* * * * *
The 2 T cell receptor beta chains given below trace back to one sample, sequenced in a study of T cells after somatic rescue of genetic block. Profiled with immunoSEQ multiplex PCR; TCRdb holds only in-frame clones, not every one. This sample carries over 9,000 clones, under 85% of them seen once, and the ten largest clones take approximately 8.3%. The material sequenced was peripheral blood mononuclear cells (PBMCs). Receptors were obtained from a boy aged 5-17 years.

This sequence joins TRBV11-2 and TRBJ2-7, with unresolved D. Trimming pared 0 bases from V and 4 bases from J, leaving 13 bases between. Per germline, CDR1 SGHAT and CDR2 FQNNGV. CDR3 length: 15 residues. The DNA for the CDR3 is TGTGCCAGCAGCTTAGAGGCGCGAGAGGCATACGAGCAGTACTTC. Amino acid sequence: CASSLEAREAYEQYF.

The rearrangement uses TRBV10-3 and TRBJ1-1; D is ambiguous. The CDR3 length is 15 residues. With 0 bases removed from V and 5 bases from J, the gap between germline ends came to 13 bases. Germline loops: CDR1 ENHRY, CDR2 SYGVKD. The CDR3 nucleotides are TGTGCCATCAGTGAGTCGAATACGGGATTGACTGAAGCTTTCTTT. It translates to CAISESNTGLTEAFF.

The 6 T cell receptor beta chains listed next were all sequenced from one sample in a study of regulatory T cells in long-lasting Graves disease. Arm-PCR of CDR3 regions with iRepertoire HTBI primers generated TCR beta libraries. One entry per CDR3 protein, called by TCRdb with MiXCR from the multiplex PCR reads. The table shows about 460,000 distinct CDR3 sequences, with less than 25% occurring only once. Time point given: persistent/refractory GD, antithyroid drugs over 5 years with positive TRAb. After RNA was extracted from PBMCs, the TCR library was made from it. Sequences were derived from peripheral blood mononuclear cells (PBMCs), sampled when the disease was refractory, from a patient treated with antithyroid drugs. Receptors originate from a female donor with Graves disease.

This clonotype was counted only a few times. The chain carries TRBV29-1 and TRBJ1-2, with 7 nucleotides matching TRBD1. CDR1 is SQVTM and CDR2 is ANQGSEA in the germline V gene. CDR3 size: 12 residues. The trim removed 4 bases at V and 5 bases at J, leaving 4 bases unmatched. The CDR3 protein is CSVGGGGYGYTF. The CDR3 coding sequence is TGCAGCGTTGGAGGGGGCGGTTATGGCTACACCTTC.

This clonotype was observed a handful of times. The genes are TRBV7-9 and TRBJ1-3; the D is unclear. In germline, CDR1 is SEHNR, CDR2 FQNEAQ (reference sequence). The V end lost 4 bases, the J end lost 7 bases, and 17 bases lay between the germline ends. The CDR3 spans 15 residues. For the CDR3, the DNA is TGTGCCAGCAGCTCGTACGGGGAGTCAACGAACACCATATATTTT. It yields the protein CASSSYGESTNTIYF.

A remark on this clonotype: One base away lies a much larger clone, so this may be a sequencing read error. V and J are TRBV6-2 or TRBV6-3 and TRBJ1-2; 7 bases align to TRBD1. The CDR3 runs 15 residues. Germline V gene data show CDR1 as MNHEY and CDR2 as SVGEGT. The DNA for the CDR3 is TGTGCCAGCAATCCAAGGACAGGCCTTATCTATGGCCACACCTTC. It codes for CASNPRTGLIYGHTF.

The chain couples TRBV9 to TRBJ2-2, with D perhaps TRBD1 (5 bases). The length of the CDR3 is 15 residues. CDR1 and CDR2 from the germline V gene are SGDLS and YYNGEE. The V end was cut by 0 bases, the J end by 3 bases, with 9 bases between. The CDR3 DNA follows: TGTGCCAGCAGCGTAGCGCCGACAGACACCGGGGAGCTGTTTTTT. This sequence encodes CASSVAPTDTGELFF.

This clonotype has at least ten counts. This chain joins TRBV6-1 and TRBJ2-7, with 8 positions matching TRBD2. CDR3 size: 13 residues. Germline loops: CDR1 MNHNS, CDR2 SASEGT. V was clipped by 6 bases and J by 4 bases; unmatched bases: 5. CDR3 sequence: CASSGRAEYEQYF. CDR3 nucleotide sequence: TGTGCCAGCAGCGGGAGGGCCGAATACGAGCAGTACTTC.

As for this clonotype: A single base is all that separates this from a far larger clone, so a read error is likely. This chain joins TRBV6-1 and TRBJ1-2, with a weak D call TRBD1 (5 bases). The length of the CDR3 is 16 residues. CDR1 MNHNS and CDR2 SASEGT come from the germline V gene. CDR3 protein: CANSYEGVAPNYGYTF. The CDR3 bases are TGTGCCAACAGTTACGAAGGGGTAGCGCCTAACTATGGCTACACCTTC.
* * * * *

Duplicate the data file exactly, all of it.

The 2 T cell receptor beta chains given below trace back to one sample, sequenced in a study of T cells after somatic rescue of genetic block. Profiled with immunoSEQ multiplex PCR; TCRdb holds only in-frame clones, not every one. This sample carries over 9,000 clones, under 85% of them seen once, and the ten largest clones take approximately 8.3%. The material sequenced was peripheral blood mononuclear cells (PBMCs). Receptors were obtained from a boy aged 5-17 years.

This sequence joins TRBV11-2 and TRBJ2-7, with unresolved D. Trimming pared 0 bases from V and 4 bases from J, leaving 13 bases between. Per germline, CDR1 SGHAT and CDR2 FQNNGV. CDR3 length: 15 residues. The DNA for the CDR3 is TGTGCCAGCAGCTTAGAGGCGCGAGAGGCATACGAGCAGTACTTC. Amino acid sequence: CASSLEAREAYEQYF.

The rearrangement uses TRBV10-3 and TRBJ1-1; D is ambiguous. The CDR3 length is 15 residues. With 0 bases removed from V and 5 bases from J, the gap between germline ends came to 13 bases. Germline loops: CDR1 ENHRY, CDR2 SYGVKD. The CDR3 nucleotides are TGTGCCATCAGTGAGTCGAATACGGGATTGACTGAAGCTTTCTTT. It translates to CAISESNTGLTEAFF.

The 6 T cell receptor beta chains listed next were all sequenced from one sample in a study of regulatory T cells in long-lasting Graves disease. Arm-PCR of CDR3 regions with iRepertoire HTBI primers generated TCR beta libraries. One entry per CDR3 protein, called by TCRdb with MiXCR from the multiplex PCR reads. The table shows about 460,000 distinct CDR3 sequences, with less than 25% occurring only once. Time point given: persistent/refractory GD, antithyroid drugs over 5 years with positive TRAb. After RNA was extracted from PBMCs, the TCR library was made from it. Sequences were derived from peripheral blood mononuclear cells (PBMCs), sampled when the disease was refractory, from a patient treated with antithyroid drugs. Receptors originate from a female donor with Graves disease.

This clonotype was counted only a few times. The chain carries TRBV29-1 and TRBJ1-2, with 7 nucleotides matching TRBD1. CDR1 is SQVTM and CDR2 is ANQGSEA in the germline V gene. CDR3 size: 12 residues. The trim removed 4 bases at V and 5 bases at J, leaving 4 bases unmatched. The CDR3 protein is CSVGGGGYGYTF. The CDR3 coding sequence is TGCAGCGTTGGAGGGGGCGGTTATGGCTACACCTTC.

This clonotype was observed a handful of times. The genes are TRBV7-9 and TRBJ1-3; the D is unclear. In germline, CDR1 is SEHNR, CDR2 FQNEAQ (reference sequence). The V end lost 4 bases, the J end lost 7 bases, and 17 bases lay between the germline ends. The CDR3 spans 15 residues. For the CDR3, the DNA is TGTGCCAGCAGCTCGTACGGGGAGTCAACGAACACCATATATTTT. It yields the protein CASSSYGESTNTIYF.

A remark on this clonotype: One base away lies a much larger clone, so this may be a sequencing read error. V and J are TRBV6-2 or TRBV6-3 and TRBJ1-2; 7 bases align to TRBD1. The CDR3 runs 15 residues. Germline V gene data show CDR1 as MNHEY and CDR2 as SVGEGT. The DNA for the CDR3 is TGTGCCAGCAATCCAAGGACAGGCCTTATCTATGGCCACACCTTC. It codes for CASNPRTGLIYGHTF.

The chain couples TRBV9 to TRBJ2-2, with D perhaps TRBD1 (5 bases). The length of the CDR3 is 15 residues. CDR1 and CDR2 from the germline V gene are SGDLS and YYNGEE. The V end was cut by 0 bases, the J end by 3 bases, with 9 bases between. The CDR3 DNA follows: TGTGCCAGCAGCGTAGCGCCGACAGACACCGGGGAGCTGTTTTTT. This sequence encodes CASSVAPTDTGELFF.

This clonotype has at least ten counts. This chain joins TRBV6-1 and TRBJ2-7, with 8 positions matching TRBD2. CDR3 size: 13 residues. Germline loops: CDR1 MNHNS, CDR2 SASEGT. V was clipped by 6 bases and J by 4 bases; unmatched bases: 5. CDR3 sequence: CASSGRAEYEQYF. CDR3 nucleotide sequence: TGTGCCAGCAGCGGGAGGGCCGAATACGAGCAGTACTTC.

As for this clonotype: A single base is all that separates this from a far larger clone, so a read error is likely. This chain joins TRBV6-1 and TRBJ1-2, with a weak D call TRBD1 (5 bases). The length of the CDR3 is 16 residues. CDR1 MNHNS and CDR2 SASEGT come from the germline V gene. CDR3 protein: CANSYEGVAPNYGYTF. The CDR3 bases are TGTGCCAACAGTTACGAAGGGGTAGCGCCTAACTATGGCTACACCTTC.